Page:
4. Wait for your loan to be approved, signed, and funded

The average processing time for SoFi personal loan applications is 2-4 days. If you're self-employed or have other forms of complex income, or you have a co-borrower on your application, the process may take longer, up to 15 days. After your application is approved and the final documents signed, you'll typically receive your funds within a few business days. 


Is SoFi good for personal loans?

SoFi offers personal loans with competitive interest rates, no fees, and membership perks like an unemployment protection program and member discounts. SoFi offers more benefits than many other lenders, but it comes with a catch — you need a credit score of at least 680, as well as stable employment, to qualify for a loan. But for those that do meet the qualifications, SoFi is a good lender to consider.

What credit score do you need for a SoFi loan?

You need a minimum credit score of 680 to qualify for a SoFi loan. Keep in mind that you'll need a higher credit score than the minimum to qualify for the best rates.

Can I get a SoFi personal loan with bad credit?

SoFi requires a minimum credit score of 680, which is in the "good" range as defined by Experian. If you have a "fair" (580-669) or "poor" (300-579) credit score, you may be better off with one of the lenders on our personal loans for bad credit list.

Does a SoFi loan hurt your credit?

Applying for any loan requires a hard credit inquiry, which can stay on your credit report for one to two years and may lower your credit score by a few points. Once you've taken out a loan, any missed or late payments will damage your credit score significantly, so make sure to pay on time and in full.

FHA Home Loan: Requirements and Rates - Chase News & Stories

Posted: 12 May 2021 12:22 AM PDT

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How to protect your credit from fraud - FOX 10 News Phoenix

Posted: 08 Jun 2021 11:52 AM PDT

Consumers can avoid public WiFi and not click on suspicious links to avoid fraud. (iStock)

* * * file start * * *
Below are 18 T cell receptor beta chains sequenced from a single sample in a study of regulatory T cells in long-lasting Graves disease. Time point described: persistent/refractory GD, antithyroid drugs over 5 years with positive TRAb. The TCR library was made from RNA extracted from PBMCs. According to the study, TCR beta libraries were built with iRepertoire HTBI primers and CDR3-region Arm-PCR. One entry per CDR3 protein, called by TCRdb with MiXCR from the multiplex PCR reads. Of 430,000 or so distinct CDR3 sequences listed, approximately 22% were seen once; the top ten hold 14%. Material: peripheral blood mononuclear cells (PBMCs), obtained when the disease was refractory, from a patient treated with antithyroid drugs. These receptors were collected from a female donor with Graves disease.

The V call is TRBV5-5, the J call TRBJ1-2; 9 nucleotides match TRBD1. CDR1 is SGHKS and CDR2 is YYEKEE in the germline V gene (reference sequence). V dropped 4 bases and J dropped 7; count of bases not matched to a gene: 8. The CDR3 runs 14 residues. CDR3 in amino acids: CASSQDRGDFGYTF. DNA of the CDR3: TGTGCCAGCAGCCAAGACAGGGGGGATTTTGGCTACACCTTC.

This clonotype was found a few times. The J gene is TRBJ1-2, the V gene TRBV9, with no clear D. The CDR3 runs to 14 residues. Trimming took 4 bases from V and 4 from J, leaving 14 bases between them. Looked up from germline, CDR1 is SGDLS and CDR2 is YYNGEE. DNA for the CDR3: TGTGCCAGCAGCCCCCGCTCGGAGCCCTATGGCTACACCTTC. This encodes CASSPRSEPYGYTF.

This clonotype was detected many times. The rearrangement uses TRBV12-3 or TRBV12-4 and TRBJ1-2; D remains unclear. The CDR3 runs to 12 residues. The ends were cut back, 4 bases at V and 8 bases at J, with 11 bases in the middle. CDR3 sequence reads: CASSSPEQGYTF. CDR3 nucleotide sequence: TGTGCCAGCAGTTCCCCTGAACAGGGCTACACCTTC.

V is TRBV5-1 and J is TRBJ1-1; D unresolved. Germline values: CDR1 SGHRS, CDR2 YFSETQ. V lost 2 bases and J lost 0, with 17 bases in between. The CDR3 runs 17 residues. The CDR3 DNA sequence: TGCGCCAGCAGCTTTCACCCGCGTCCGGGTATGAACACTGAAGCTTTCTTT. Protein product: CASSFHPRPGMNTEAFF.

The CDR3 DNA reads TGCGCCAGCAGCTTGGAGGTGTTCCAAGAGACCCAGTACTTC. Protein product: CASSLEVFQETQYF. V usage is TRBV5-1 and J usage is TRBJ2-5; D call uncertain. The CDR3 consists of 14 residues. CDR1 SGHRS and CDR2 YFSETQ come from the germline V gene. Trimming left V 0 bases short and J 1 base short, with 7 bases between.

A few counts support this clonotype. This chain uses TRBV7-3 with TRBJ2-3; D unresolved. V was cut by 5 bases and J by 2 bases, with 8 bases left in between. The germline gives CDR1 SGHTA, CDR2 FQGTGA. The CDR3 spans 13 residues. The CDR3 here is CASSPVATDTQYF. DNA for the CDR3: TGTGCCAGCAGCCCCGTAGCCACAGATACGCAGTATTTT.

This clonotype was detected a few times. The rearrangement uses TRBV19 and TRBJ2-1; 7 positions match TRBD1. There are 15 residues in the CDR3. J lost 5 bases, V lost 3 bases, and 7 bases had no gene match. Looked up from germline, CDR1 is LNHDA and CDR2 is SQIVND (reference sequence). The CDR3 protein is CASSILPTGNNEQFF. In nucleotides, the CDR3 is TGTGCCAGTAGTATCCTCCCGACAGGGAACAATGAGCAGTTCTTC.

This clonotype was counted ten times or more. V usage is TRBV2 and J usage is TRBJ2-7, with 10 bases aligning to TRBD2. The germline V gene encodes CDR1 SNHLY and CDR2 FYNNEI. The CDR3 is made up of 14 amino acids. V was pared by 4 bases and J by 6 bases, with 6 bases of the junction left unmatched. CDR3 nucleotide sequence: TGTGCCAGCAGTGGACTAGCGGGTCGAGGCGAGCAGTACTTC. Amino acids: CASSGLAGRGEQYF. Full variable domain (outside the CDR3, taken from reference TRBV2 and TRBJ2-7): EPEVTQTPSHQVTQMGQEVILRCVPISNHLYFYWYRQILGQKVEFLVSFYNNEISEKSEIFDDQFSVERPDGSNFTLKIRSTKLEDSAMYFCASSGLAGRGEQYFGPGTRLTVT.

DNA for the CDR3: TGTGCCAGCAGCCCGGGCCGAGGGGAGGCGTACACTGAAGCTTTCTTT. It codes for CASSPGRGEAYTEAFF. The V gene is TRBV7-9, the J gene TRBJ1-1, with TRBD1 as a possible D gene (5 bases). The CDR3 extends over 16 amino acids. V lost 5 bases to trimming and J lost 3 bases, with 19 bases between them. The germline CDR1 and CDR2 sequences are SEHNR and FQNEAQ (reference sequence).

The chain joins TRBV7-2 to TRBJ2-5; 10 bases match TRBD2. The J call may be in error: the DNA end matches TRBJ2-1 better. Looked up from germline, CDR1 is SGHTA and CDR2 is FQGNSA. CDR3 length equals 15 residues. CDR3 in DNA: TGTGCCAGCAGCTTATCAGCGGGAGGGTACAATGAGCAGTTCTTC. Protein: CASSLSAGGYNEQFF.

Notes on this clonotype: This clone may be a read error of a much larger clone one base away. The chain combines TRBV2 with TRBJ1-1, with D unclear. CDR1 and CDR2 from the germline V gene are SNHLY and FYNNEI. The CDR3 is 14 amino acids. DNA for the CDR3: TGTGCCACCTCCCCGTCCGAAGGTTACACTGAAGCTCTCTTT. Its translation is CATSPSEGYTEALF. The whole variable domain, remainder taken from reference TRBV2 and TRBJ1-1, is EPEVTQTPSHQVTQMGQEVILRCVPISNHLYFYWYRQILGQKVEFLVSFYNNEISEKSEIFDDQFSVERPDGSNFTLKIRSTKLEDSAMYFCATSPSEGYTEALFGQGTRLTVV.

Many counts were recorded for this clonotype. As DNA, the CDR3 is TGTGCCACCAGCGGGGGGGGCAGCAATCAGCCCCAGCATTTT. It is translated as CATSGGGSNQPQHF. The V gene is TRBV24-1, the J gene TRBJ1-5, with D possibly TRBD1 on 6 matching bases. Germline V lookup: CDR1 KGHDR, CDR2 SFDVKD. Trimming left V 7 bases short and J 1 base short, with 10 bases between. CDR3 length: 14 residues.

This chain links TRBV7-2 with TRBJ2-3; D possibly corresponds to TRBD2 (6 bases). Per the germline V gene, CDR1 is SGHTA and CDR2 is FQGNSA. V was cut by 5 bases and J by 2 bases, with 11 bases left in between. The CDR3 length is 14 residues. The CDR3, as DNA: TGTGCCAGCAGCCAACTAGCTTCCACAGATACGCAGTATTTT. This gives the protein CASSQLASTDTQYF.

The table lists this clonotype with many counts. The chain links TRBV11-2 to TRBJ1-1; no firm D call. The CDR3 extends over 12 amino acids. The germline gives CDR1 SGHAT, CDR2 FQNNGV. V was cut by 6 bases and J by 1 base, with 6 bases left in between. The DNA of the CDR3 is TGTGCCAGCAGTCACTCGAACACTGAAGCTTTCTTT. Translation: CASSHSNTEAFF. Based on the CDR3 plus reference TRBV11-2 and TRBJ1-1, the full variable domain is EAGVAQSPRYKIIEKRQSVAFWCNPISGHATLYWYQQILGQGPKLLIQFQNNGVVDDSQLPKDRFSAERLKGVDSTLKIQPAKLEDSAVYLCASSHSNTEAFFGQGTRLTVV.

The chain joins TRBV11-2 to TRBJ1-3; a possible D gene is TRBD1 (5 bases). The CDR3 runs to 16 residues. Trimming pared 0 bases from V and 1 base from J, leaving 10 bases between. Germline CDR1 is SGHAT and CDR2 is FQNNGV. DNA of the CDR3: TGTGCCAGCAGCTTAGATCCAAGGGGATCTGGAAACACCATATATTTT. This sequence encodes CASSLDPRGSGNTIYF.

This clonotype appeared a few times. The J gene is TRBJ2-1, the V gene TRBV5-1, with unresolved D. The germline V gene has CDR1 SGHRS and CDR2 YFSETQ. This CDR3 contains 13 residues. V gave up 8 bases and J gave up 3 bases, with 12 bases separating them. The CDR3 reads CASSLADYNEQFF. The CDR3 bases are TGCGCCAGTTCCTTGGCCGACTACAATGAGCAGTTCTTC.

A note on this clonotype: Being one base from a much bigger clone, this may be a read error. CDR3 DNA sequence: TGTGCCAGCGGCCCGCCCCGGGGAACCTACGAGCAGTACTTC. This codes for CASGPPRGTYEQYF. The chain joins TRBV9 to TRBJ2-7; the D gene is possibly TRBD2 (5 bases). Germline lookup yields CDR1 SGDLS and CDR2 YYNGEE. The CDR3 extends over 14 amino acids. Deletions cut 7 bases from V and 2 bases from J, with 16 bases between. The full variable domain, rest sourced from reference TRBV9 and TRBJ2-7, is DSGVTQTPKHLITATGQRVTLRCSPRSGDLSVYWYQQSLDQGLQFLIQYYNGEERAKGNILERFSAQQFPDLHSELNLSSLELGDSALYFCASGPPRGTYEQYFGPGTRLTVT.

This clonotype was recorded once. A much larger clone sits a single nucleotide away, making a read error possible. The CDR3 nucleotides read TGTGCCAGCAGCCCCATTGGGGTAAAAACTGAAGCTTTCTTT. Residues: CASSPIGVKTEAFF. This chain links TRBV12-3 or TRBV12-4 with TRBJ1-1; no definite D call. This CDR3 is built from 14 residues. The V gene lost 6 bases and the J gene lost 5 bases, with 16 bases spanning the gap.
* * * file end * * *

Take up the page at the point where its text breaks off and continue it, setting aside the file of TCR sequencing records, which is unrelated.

Cybercriminals are always one step ahead of consumers and the rampant credit fraud they commit can impact your credit report for years, damaging your credit score and increasing the interest rate you receive for loans.

Consumers who have lower credit receive higher interest rates for auto, student and personal loans and even mortgages because they are a higher risk to lenders.

If you suspect credit fraud and want to view your credit history, view your credit score at Credible without negatively impacting it.


Protecting your credit score from identity theft is important since this type of organized crime is often sneaky and the behavior can go undetected for several months.

Identify and credit card fraud is very common and is built into the business model of most financial institutions, said Michael Isbitski, technical evangelist at Salt Security, an API security provider.

"If a fraudster attempts or succeeds in compromising identity or credit card information, don't fault yourself or get overwhelmed with guilt," he said. "At some point, every citizen and customer is targeted. Fraudsters are pervasive, persistent, cunning and often well-funded. They will use a large variety of attack methods to obtain and use the information for financial gain."

There are several ways consumers can protect their credit and credit card information from the dangers of fraud and identity theft.


1. Avoid those robocalls from "credit card services" since they are all scams – hang up and ignore.

"You should never volunteer personal information or account data to a phone agent who calls you out of the blue," said Hitesh Sheth, CEO at Vectra, a provider of technology that applies artificial intelligence to detect and hunt for cyber attackers.

2.  Change your passwords regularly and don't use the same password for multiple financial accounts, Sheth said.

3. Learn to recognize the fake phishing emails from banks, credit card companies or even credit scoring agencies. They are not hard to spot after a while - look for bad grammar and typos or hyperlinks that reveal weird, or unknown URLs when you mouse over the link, Sheth said.

"Coach the elderly in your circle to be skeptical of robocalls, cold calls and unexpected email attachments," he said.

4. Read your monthly credit card statements.

"It's amazing how many people don't," Sheth said. "Flag purchases you don't recognize. Most banks make it easy nowadays to dispute a sketchy charge to your card."

5. Get a copy of your credit history annually, which is provided to you for free through the three credit bureaus: TransUnion, Experian and Equifax. Consistent credit monitoring could help you catch fraud and errors in a more timely manner.

"You may even find that some legitimately reported information is inaccurate and must be amended," Isbitski said.

You can improve your credit score through Credible's partner product Experian Boost by choosing and verifying a positive payment history that you want to add to your credit file.

6. Sign up for text and email fraud alerts for each bank and credit card account so you are notified as new charges are made. Ideally, set thresholds, so you don't create alert fatigue for yourself, he said.